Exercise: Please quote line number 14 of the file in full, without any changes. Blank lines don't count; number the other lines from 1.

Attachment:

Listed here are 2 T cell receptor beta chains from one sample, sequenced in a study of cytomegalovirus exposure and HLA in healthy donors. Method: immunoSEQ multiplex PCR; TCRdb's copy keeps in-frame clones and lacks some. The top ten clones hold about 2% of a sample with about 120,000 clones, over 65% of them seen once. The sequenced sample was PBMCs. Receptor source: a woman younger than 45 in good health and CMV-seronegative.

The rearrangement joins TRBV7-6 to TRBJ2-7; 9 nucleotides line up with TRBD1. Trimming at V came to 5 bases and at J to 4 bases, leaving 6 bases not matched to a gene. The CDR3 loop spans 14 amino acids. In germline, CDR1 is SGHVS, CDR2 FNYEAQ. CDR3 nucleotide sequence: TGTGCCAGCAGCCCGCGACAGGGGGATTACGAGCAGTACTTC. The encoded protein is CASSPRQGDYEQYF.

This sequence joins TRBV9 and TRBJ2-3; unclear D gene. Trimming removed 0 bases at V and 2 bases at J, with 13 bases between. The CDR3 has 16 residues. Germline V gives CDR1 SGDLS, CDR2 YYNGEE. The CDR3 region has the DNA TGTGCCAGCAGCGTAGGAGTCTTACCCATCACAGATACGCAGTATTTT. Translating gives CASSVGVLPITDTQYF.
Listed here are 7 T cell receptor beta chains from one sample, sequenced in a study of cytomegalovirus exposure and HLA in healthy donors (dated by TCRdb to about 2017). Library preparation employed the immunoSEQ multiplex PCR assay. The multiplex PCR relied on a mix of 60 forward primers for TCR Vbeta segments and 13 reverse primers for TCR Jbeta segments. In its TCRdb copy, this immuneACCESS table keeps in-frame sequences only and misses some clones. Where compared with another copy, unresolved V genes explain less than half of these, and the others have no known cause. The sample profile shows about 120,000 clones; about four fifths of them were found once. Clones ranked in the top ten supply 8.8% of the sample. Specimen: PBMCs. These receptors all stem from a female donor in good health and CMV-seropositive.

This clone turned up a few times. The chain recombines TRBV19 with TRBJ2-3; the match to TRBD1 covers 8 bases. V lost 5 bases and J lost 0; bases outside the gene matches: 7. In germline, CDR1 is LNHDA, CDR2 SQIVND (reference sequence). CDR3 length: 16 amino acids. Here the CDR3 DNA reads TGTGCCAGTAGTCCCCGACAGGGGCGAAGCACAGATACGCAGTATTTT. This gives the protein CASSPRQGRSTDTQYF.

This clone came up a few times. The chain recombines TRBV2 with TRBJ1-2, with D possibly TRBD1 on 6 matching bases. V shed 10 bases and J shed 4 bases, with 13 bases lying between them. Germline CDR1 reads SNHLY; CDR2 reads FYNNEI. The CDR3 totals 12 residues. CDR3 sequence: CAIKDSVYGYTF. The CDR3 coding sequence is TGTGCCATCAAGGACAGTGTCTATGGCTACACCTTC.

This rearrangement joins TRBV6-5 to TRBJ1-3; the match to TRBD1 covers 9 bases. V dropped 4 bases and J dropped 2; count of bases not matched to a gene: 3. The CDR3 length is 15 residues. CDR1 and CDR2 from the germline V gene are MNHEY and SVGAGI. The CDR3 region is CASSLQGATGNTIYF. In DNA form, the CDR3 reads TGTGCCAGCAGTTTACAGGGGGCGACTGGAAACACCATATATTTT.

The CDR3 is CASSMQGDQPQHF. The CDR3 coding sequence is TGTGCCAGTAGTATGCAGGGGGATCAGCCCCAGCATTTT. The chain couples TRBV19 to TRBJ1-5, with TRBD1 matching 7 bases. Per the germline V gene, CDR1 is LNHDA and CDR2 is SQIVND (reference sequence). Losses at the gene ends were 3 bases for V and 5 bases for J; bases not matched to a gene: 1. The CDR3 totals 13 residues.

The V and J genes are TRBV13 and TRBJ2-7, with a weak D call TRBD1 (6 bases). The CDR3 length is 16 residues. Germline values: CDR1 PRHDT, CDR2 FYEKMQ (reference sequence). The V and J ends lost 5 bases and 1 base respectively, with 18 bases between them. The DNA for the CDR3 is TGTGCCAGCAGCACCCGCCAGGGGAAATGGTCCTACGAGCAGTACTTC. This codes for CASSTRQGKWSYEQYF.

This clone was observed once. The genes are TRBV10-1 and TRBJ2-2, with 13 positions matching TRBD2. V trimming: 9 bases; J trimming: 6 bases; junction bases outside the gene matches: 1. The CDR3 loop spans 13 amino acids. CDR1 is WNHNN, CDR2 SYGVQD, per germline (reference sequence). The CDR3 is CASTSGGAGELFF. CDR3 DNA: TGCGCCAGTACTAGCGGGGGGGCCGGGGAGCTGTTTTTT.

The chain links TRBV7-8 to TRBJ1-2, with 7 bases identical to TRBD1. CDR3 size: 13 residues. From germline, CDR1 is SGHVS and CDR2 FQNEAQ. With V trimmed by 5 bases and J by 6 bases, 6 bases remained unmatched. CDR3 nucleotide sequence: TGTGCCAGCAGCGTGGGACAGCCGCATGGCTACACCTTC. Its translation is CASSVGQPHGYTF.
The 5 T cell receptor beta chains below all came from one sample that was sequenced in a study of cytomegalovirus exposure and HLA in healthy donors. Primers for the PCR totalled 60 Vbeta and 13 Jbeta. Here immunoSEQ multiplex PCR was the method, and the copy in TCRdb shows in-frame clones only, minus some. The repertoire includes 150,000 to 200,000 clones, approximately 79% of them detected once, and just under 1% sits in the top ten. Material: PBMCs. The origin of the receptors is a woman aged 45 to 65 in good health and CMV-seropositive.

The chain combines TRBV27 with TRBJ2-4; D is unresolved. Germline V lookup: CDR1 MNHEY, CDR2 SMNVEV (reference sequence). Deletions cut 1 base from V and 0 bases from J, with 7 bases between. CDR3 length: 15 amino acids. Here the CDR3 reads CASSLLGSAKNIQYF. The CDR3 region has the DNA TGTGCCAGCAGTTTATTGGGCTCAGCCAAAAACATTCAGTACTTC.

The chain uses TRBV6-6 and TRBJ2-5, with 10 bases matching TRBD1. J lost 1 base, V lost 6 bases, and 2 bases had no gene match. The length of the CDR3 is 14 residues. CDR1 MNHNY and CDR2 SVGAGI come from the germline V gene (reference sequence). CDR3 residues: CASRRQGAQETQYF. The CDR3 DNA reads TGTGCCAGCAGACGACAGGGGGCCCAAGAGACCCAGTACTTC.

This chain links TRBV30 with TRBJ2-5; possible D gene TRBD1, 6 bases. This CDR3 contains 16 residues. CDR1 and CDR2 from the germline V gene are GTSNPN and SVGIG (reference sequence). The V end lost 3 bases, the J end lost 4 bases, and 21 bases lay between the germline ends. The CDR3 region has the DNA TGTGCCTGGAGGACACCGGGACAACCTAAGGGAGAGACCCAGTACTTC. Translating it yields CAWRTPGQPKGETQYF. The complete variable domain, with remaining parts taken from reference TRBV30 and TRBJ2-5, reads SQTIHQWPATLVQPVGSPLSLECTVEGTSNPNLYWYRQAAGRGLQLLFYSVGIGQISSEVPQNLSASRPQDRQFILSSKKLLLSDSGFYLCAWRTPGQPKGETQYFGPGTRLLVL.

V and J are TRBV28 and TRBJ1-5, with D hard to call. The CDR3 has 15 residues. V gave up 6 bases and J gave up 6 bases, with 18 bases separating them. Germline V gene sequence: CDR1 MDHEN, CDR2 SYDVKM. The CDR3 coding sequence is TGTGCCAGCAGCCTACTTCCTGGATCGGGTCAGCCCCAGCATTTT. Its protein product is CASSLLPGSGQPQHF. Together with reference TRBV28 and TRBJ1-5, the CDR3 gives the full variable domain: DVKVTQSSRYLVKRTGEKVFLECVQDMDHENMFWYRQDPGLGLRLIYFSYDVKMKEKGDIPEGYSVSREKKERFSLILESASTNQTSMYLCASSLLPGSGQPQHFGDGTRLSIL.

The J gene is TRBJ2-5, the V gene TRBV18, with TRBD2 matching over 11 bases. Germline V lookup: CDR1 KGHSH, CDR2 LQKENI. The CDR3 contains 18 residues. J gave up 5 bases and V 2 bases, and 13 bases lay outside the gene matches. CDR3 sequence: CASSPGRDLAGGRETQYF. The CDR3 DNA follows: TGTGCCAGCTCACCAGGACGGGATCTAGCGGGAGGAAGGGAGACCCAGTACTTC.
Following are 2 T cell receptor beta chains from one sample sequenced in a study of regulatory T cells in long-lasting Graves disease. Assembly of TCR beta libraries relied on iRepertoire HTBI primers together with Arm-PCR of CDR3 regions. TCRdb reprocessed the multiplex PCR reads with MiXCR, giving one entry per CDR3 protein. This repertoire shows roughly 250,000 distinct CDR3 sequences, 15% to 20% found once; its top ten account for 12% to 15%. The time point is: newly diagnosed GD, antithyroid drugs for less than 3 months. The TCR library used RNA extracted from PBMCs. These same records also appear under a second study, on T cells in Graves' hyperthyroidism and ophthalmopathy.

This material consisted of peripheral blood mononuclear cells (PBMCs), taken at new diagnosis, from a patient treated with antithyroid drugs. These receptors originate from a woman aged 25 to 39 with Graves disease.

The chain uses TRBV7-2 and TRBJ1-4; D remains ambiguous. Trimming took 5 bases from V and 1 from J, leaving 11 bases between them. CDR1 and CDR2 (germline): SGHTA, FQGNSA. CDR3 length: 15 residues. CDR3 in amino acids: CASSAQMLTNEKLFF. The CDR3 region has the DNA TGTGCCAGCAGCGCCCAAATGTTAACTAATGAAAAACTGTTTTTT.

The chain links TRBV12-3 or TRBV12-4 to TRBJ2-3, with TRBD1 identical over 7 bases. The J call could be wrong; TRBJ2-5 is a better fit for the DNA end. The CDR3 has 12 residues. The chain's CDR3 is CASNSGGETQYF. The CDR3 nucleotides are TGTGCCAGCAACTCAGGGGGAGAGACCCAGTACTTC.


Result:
The chain uses TRBV6-6 and TRBJ2-5, with 10 bases matching TRBD1. J lost 1 base, V lost 6 bases, and 2 bases had no gene match. The length of the CDR3 is 14 residues. CDR1 MNHNY and CDR2 SVGAGI come from the germline V gene (reference sequence). CDR3 residues: CASRRQGAQETQYF. The CDR3 DNA reads TGTGCCAGCAGACGACAGGGGGCCCAAGAGACCCAGTACTTC.